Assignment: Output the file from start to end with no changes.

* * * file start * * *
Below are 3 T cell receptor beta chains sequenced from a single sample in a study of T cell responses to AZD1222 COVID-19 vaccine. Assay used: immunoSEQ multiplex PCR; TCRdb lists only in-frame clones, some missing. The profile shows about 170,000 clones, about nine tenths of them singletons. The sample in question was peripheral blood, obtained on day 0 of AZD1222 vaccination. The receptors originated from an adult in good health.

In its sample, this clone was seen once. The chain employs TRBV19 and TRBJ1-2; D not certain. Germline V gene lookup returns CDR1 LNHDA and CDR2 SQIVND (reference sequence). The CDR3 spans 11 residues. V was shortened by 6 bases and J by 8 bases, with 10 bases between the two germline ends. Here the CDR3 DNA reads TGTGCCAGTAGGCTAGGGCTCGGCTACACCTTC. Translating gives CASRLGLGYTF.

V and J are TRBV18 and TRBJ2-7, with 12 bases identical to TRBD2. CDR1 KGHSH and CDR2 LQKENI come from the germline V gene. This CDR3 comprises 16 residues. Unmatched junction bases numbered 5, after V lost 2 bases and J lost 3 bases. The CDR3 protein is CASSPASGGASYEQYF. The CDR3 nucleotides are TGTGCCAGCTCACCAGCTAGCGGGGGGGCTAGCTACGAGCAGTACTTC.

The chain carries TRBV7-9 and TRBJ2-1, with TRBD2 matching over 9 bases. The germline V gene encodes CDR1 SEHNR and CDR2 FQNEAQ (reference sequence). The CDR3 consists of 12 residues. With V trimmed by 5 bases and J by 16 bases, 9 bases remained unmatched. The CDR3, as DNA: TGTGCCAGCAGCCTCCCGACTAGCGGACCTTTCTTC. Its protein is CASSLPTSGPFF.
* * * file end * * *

Below are 3 T cell receptor beta chains sequenced from a single sample in a study of T cell responses to AZD1222 COVID-19 vaccine. Assay used: immunoSEQ multiplex PCR; TCRdb lists only in-frame clones, some missing. The profile shows about 170,000 clones, about nine tenths of them singletons. The sample in question was peripheral blood, obtained on day 0 of AZD1222 vaccination. The receptors originated from an adult in good health.

In its sample, this clone was seen once. The chain employs TRBV19 and TRBJ1-2; D not certain. Germline V gene lookup returns CDR1 LNHDA and CDR2 SQIVND (reference sequence). The CDR3 spans 11 residues. V was shortened by 6 bases and J by 8 bases, with 10 bases between the two germline ends. Here the CDR3 DNA reads TGTGCCAGTAGGCTAGGGCTCGGCTACACCTTC. Translating gives CASRLGLGYTF.

V and J are TRBV18 and TRBJ2-7, with 12 bases identical to TRBD2. CDR1 KGHSH and CDR2 LQKENI come from the germline V gene. This CDR3 comprises 16 residues. Unmatched junction bases numbered 5, after V lost 2 bases and J lost 3 bases. The CDR3 protein is CASSPASGGASYEQYF. The CDR3 nucleotides are TGTGCCAGCTCACCAGCTAGCGGGGGGGCTAGCTACGAGCAGTACTTC.

The chain carries TRBV7-9 and TRBJ2-1, with TRBD2 matching over 9 bases. The germline V gene encodes CDR1 SEHNR and CDR2 FQNEAQ (reference sequence). The CDR3 consists of 12 residues. With V trimmed by 5 bases and J by 16 bases, 9 bases remained unmatched. The CDR3, as DNA: TGTGCCAGCAGCCTCCCGACTAGCGGACCTTTCTTC. Its protein is CASSLPTSGPFF.